'They destroyed a community:' The estate ruined by shelved HS2 extension

Rachel Ridler was one of many residents forced to move from their home on the Shimmer estate due to HS2. Credit: PA

Residents on the Shimmer Estate in Mexborough, South Yorkshire, who were forced out of their homes after the site was earmarked for demolition to make way for the now-scrapped second HS2 leg, said they are "angry" at how they have been treated.

Residents were informed by a letter in 2016 that 16 residential properties on the then newly built estate would need to be knocked down to make way for the high speed train. By the end of 2020, the government had purchased 75 homes for potential demolition to make way for the line.

The remaining houses on the estate would have been in touching distance of the railway, and many argued the entire site should have been brought up to make way for construction of a 20 metre high viaduct.

Rachel Ridler says the Shimmer estate was a "budding community" before it was marked to be bulldozed for HS2.

Transport secretary, Grant Shapps, announced on Thursday that that the eastern leg of HS2 will be scrapped between the East Midlands and Leeds, leaving those who had been forced out of their former home angry at the stress they were put through.

Rachel Ridler is one of many Shimmer estate former residents who feels she was forced out of her home for nothing in light of Thursday's announcement.

Ms Ridler and her husband left the estate three years ago after, ending two extremely stressful years for the family.

She says there would be a removal van every few weeks, the constant flux of residents eroding the community spirit of the estate. Half built houses were left abandoned as the developers left the project knowing no one would buy a home in the shadow of a major railway line. The estate "ran to ruin" as people began to neglect their homes.

The HS2 extension was to cut through the new 'Shimmer' housing estate in Mexbrough. Credit: PA

The family had planned to make their house of the Shimmer estate their home for many years among what Ms Ridler describes as a "budding community". They also lost out financially as the compensation they were offered did not meet the expense of buying another property. Ms Ridler claims houses were undervalued and residents did not get the compensation they deserved for the stress they were put through. She says many of her former neighbours remain angry at their treatment. Few people who lived on the estate who lived there in 2016 remain.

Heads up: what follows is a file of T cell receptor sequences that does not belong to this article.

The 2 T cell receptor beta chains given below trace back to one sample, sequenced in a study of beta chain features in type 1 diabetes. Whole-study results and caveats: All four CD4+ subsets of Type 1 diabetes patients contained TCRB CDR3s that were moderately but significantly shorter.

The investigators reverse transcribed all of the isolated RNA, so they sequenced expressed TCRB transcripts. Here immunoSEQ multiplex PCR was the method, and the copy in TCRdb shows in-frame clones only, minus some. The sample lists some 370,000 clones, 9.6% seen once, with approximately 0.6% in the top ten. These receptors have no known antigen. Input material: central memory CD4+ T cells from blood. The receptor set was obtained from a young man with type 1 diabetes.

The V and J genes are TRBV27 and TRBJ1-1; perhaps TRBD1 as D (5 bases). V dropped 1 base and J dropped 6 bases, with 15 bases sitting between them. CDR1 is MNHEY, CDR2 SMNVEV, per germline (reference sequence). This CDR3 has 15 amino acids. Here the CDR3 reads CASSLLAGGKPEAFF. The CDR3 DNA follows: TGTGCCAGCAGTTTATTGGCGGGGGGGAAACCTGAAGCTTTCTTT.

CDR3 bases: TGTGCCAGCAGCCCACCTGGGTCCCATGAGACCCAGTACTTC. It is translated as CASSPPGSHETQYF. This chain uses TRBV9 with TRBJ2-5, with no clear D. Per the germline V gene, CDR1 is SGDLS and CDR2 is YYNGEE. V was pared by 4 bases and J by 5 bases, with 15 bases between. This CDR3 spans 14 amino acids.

Ms Ridler tells ITV News: "It's a real shame that they've destroyed what was kind of a budding community on the Shimmer, an estate where new neighbours were moving in and getting to know each other, and it had that hope of being a beautiful place to live.

"And they destroyed that. The first year after the announcement, obviously people stopped looking after the houses. If it's not going to be your house, you don't look after it, do you? And you'd see every week a moving van, come onto the estate and someone else move off. It was like a dagger to your heart every week."

She continues: "It was a really horrible couple of years after the news, there were half built houses that it just abandoned and the far end of the estate just went to kind of just run to ruin where there was no point in the build in the last 20 or 30 houses because who was going to buy and buy them on a kind of condemned estate.

Credit: pa

"A year when you could say there just wasn't any point. It wasn't the place that we'd dream of the future that we brought into.

"We joined with the host of neighbours who applied to sell the houses to the government and started that process, not knowing where we wanted to go or or anything. And we chose to move to the furthest side of Doncaster."

She says she felt people were treated "appallingly"

"To decide on a route and then to pushed envelopes through people's doorsteps at six in the morning, so you wake up and that news is just sat on your on your doormat. It was horrible."